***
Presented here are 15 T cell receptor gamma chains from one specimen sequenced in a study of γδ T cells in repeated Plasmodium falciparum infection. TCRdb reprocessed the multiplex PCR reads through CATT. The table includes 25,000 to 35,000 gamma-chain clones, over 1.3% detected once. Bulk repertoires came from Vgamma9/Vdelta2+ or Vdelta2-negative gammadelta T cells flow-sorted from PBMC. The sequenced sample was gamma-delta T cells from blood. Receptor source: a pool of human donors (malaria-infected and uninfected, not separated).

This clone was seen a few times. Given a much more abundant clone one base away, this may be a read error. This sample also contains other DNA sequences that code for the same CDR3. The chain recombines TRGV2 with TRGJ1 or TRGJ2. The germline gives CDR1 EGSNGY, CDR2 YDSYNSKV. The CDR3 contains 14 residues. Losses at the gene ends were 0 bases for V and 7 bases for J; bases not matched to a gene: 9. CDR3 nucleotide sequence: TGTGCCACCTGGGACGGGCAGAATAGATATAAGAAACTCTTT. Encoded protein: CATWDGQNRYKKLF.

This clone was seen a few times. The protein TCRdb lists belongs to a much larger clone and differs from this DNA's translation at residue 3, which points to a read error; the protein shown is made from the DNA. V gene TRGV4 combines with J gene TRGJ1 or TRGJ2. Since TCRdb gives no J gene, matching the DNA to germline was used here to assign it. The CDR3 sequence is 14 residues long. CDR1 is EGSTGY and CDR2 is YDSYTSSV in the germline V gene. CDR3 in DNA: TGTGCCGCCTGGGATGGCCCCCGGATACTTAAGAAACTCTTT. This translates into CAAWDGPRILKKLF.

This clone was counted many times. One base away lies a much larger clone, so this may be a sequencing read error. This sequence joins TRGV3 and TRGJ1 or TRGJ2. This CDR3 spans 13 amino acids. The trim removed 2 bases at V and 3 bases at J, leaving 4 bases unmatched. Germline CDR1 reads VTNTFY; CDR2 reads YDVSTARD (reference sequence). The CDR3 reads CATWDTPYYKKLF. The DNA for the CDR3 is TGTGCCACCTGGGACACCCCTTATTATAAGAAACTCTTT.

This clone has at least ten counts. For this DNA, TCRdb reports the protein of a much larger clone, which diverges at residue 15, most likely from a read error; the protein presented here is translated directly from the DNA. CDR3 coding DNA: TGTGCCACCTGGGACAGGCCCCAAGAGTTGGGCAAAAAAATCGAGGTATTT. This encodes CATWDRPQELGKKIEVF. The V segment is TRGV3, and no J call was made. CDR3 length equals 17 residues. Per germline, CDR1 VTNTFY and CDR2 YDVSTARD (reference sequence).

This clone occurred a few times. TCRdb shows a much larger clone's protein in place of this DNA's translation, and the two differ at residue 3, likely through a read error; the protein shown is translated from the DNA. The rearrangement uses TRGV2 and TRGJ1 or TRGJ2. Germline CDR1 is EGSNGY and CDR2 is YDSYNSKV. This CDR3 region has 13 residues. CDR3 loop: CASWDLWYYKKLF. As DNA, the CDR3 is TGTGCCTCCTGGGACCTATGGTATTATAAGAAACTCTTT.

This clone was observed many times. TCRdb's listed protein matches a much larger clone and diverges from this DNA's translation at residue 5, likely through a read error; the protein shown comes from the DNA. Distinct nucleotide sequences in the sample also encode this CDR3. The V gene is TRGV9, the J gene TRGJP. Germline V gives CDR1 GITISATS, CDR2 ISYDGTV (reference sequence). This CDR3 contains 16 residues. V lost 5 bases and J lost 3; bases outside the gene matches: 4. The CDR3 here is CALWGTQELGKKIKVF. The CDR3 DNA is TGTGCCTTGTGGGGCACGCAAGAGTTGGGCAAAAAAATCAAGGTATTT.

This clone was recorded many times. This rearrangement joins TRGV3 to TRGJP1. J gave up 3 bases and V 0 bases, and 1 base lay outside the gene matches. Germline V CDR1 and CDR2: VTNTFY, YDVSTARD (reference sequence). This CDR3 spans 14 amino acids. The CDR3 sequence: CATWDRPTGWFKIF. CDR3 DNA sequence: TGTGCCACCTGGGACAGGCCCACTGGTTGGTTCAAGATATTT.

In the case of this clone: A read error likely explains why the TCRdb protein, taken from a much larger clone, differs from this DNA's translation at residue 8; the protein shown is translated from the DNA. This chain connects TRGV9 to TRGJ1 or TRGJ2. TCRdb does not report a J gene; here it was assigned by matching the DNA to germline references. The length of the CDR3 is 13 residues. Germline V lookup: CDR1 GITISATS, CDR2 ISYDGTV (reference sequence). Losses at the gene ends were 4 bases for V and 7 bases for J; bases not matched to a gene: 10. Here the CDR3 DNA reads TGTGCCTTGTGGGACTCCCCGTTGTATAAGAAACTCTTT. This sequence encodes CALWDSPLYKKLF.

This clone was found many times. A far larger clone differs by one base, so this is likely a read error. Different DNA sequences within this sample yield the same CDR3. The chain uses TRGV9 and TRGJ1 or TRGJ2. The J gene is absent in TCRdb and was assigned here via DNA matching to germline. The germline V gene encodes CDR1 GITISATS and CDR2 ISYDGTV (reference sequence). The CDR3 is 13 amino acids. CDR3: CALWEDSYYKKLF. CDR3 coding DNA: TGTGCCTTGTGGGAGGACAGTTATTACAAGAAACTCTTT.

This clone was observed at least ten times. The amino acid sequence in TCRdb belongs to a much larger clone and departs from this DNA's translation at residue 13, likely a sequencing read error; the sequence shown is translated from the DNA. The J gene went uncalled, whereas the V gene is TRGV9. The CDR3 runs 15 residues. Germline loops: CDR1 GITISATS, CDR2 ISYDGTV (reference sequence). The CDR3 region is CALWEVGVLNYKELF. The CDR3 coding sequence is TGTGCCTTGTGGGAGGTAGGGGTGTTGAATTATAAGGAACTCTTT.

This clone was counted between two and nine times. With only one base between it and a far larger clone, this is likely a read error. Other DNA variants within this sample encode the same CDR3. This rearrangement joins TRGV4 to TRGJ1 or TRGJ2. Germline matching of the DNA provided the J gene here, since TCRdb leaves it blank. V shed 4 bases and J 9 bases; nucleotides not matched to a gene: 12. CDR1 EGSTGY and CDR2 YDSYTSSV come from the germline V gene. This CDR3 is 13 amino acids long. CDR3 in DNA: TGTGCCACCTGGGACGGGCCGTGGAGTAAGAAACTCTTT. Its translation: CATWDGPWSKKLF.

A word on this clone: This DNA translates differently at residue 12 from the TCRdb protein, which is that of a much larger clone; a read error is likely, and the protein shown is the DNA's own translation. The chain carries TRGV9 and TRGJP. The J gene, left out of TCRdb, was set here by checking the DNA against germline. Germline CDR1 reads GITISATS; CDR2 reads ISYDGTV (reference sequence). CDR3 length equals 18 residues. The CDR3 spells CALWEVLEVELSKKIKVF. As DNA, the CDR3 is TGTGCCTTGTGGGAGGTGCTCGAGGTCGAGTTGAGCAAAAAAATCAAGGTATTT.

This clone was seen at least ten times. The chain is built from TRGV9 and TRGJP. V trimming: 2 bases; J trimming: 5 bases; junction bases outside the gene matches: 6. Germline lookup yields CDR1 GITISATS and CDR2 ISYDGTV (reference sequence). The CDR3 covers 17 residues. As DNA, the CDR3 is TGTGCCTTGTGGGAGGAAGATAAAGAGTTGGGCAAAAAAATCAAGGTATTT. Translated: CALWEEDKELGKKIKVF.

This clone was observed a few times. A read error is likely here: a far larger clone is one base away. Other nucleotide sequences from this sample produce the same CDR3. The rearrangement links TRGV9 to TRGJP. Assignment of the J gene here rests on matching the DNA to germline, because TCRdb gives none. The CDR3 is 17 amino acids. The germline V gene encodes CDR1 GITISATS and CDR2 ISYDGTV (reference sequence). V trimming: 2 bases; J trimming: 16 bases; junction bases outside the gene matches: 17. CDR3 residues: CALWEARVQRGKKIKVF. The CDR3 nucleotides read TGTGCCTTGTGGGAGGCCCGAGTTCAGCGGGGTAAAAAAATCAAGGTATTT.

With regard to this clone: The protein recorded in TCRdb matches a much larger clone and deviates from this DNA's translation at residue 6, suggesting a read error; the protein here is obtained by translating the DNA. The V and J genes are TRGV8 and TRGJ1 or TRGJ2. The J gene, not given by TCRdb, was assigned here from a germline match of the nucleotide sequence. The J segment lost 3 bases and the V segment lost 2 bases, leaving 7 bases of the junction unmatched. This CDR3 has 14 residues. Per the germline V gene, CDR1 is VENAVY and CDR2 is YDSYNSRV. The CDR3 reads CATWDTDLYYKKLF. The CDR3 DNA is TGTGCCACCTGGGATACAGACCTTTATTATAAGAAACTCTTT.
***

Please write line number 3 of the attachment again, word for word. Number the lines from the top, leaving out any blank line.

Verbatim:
This clone was seen a few times. The protein TCRdb lists belongs to a much larger clone and differs from this DNA's translation at residue 3, which points to a read error; the protein shown is made from the DNA. V gene TRGV4 combines with J gene TRGJ1 or TRGJ2. Since TCRdb gives no J gene, matching the DNA to germline was used here to assign it. The CDR3 sequence is 14 residues long. CDR1 is EGSTGY and CDR2 is YDSYTSSV in the germline V gene. CDR3 in DNA: TGTGCCGCCTGGGATGGCCCCCGGATACTTAAGAAACTCTTT. This translates into CAAWDGPRILKKLF.